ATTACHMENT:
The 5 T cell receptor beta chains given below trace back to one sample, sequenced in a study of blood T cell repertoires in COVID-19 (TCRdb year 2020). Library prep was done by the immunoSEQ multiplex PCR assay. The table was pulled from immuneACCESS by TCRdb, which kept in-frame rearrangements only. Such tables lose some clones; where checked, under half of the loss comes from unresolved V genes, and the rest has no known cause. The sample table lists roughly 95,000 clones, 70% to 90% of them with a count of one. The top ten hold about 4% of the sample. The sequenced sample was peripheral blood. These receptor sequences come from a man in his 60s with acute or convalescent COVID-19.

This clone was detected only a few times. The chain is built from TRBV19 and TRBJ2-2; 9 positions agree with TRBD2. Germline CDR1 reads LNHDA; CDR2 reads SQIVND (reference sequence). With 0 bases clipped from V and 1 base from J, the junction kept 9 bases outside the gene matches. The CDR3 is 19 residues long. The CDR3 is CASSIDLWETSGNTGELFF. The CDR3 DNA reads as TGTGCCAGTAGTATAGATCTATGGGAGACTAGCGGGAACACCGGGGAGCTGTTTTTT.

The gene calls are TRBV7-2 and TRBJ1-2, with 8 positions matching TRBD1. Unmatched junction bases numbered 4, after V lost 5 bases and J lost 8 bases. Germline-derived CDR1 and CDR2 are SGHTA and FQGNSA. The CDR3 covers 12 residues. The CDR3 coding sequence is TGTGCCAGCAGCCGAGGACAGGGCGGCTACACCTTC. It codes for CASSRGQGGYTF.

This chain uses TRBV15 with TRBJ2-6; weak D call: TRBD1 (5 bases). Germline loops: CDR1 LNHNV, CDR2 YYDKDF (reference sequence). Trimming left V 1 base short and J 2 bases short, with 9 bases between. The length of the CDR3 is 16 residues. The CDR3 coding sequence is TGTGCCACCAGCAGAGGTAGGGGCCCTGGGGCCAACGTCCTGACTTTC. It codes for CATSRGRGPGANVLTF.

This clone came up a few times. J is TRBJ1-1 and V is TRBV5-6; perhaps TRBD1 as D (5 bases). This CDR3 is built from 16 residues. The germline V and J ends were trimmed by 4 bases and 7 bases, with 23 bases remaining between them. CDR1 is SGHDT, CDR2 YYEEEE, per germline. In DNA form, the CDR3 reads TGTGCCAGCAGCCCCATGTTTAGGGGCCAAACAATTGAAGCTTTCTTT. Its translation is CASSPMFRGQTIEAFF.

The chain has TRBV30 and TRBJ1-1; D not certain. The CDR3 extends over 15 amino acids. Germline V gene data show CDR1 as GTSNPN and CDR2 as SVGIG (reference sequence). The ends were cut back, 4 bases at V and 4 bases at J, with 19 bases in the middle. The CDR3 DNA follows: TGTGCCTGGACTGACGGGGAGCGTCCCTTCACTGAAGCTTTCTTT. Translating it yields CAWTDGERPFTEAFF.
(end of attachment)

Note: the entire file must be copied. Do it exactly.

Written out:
The 5 T cell receptor beta chains given below trace back to one sample, sequenced in a study of blood T cell repertoires in COVID-19 (TCRdb year 2020). Library prep was done by the immunoSEQ multiplex PCR assay. The table was pulled from immuneACCESS by TCRdb, which kept in-frame rearrangements only. Such tables lose some clones; where checked, under half of the loss comes from unresolved V genes, and the rest has no known cause. The sample table lists roughly 95,000 clones, 70% to 90% of them with a count of one. The top ten hold about 4% of the sample. The sequenced sample was peripheral blood. These receptor sequences come from a man in his 60s with acute or convalescent COVID-19.

This clone was detected only a few times. The chain is built from TRBV19 and TRBJ2-2; 9 positions agree with TRBD2. Germline CDR1 reads LNHDA; CDR2 reads SQIVND (reference sequence). With 0 bases clipped from V and 1 base from J, the junction kept 9 bases outside the gene matches. The CDR3 is 19 residues long. The CDR3 is CASSIDLWETSGNTGELFF. The CDR3 DNA reads as TGTGCCAGTAGTATAGATCTATGGGAGACTAGCGGGAACACCGGGGAGCTGTTTTTT.

The gene calls are TRBV7-2 and TRBJ1-2, with 8 positions matching TRBD1. Unmatched junction bases numbered 4, after V lost 5 bases and J lost 8 bases. Germline-derived CDR1 and CDR2 are SGHTA and FQGNSA. The CDR3 covers 12 residues. The CDR3 coding sequence is TGTGCCAGCAGCCGAGGACAGGGCGGCTACACCTTC. It codes for CASSRGQGGYTF.

This chain uses TRBV15 with TRBJ2-6; weak D call: TRBD1 (5 bases). Germline loops: CDR1 LNHNV, CDR2 YYDKDF (reference sequence). Trimming left V 1 base short and J 2 bases short, with 9 bases between. The length of the CDR3 is 16 residues. The CDR3 coding sequence is TGTGCCACCAGCAGAGGTAGGGGCCCTGGGGCCAACGTCCTGACTTTC. It codes for CATSRGRGPGANVLTF.

This clone came up a few times. J is TRBJ1-1 and V is TRBV5-6; perhaps TRBD1 as D (5 bases). This CDR3 is built from 16 residues. The germline V and J ends were trimmed by 4 bases and 7 bases, with 23 bases remaining between them. CDR1 is SGHDT, CDR2 YYEEEE, per germline. In DNA form, the CDR3 reads TGTGCCAGCAGCCCCATGTTTAGGGGCCAAACAATTGAAGCTTTCTTT. Its translation is CASSPMFRGQTIEAFF.

The chain has TRBV30 and TRBJ1-1; D not certain. The CDR3 extends over 15 amino acids. Germline V gene data show CDR1 as GTSNPN and CDR2 as SVGIG (reference sequence). The ends were cut back, 4 bases at V and 4 bases at J, with 19 bases in the middle. The CDR3 DNA follows: TGTGCCTGGACTGACGGGGAGCGTCCCTTCACTGAAGCTTTCTTT. Translating it yields CAWTDGERPFTEAFF.